Sure, you hear about the classroom community. Kids help each other out, share, and play together. But what happens when the stakes are higher? I found out with my fourth-graders two years ago.
SUMMER SCHOOL: This article is part of an ongoing series in which area teachers weigh in on the big challenges facing education.
She was here one day and not the next. Bree went on vacation, came back for a day, and then didn’t return for the rest of the year. She was in the hospital with a rare illness that the doctors were just learning about. It was devastating and a time of the unknown. Nobody knew what was wrong with her, how to help, or if she’d ever come back to school. It was a heartbreaking moment that brought all my students together.
Every day they asked questions. I tried my best to explain Bree’s situation in a way the kids could understand. “She is sick and in the hospital. The doctors are doing everything to help her, and she is where she needs to be right now,” I would say. Not very informative, but it provided enough comfort to get us all through the day.
I would classify this as the most difficult year of my 11-year career so far, but it was also the most eye-opening. After a long week of questions and vague answers, the students decided to take things into their own hands. Knowing how lonely and scared Bree was, they wanted to cheer her up.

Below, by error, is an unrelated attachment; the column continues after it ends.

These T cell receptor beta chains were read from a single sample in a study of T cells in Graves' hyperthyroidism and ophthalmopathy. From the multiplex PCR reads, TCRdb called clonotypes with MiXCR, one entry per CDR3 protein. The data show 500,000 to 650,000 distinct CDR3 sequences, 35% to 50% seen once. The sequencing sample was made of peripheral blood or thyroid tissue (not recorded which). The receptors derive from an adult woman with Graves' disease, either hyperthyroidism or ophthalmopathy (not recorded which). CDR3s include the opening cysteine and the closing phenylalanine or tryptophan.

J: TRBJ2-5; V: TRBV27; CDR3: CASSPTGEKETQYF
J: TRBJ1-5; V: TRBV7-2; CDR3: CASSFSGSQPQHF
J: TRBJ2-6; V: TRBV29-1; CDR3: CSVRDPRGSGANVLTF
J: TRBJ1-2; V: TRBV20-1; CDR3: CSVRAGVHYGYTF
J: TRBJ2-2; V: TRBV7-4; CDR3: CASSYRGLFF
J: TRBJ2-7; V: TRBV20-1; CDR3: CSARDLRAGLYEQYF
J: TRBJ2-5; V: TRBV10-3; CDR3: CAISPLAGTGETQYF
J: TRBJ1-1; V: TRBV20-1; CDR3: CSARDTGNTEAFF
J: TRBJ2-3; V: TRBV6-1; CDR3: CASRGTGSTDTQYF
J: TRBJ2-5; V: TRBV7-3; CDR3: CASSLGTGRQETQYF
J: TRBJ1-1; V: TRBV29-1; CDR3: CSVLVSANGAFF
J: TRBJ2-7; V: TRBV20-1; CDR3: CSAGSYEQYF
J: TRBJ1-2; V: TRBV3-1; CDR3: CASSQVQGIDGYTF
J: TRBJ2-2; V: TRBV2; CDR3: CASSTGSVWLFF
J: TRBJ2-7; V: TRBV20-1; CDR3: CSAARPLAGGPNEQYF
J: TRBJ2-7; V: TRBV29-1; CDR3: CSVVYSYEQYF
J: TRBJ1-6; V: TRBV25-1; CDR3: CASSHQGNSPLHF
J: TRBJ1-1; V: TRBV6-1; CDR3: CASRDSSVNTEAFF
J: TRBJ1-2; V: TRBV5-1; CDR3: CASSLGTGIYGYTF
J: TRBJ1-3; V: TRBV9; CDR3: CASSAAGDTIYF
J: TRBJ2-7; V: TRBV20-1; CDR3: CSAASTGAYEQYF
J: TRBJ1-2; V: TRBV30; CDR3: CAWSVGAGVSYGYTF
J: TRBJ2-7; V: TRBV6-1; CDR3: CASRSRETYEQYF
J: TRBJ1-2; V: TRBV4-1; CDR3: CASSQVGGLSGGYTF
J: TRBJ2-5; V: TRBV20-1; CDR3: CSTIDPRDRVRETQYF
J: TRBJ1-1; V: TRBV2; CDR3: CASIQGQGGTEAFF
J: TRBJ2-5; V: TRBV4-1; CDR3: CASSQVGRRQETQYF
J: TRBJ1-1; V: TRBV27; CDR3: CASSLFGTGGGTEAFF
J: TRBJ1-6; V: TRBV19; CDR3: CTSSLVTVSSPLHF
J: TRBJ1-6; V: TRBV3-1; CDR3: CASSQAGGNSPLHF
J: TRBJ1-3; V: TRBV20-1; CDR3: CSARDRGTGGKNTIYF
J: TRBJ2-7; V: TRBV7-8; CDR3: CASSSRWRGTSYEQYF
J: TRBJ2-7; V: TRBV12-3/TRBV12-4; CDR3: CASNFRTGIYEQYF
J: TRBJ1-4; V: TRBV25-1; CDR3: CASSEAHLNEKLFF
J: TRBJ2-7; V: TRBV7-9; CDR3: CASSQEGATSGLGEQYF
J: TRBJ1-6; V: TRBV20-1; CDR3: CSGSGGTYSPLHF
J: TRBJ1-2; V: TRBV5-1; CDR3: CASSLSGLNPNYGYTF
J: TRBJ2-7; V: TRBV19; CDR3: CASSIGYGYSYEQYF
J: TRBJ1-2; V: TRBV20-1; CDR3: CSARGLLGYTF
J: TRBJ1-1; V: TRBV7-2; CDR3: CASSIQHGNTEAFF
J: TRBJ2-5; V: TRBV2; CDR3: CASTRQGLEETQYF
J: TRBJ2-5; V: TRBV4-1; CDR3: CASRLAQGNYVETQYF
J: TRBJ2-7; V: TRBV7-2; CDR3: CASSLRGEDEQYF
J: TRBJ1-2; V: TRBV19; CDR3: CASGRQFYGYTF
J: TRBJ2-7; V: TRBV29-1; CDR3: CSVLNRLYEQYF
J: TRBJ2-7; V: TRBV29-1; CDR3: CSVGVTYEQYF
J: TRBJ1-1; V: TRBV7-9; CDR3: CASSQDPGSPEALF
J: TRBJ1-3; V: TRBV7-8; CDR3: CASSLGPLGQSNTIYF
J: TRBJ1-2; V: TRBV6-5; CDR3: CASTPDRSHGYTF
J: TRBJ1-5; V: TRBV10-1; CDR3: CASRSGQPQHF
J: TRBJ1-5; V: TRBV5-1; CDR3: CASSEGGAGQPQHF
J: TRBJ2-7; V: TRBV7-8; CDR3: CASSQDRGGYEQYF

I invited the kids to join me during lunch hours, after they finished eating. They spent their beloved recess time putting together cards to tell how much they were thinking of her and wrote down their favorite jokes for her in a carefully decorated book. They created original skits and songs and videotaped themselves performing them. Even kids who didn’t consider themselves great “friends” with Bree gave up some of their time to make her feel better. I emailed these to her mom so Bree would feel like she was at school with us.
The culmination of this kindness came at the end-of-the-year picnic. Bree was able to join us for lunch that day but I wanted it to be a surprise, so I purposely didn’t tell the kids. When she pulled up and they started to recognize her car, their faces just lit up. They yelled her name and ran to greet her. Although she was only able to stay with us for a few minutes, it meant the world to her to know she was not forgotten.
This experience demonstrates something that only those in the field of education understand, but that everyone needs to know and support. Teachers do far more than teach reading, writing, and math. We take on many different roles. At times we are mothers and fathers, nurses, and protectors. At other times, we are a source of comfort or the children when they are away from home.
Building a welcoming and positive relationship with our students is essential. We start each day with class meetings to make sure everyone is feeling good and ready to learn. Throughout the school year, through a variety of social emotional activities, we develop a relationship with our students that make us feel like a family. And just like a family, it’s the challenges and obstacles we overcome together that illuminate just how strong we are.
Robin Rickert is a fourth-grade teacher at Jackson School in Elmhurst. The Illinois Writing Project is the Sun-Times partner for the teacher essay series. The essays reflect the views of the individual writers only.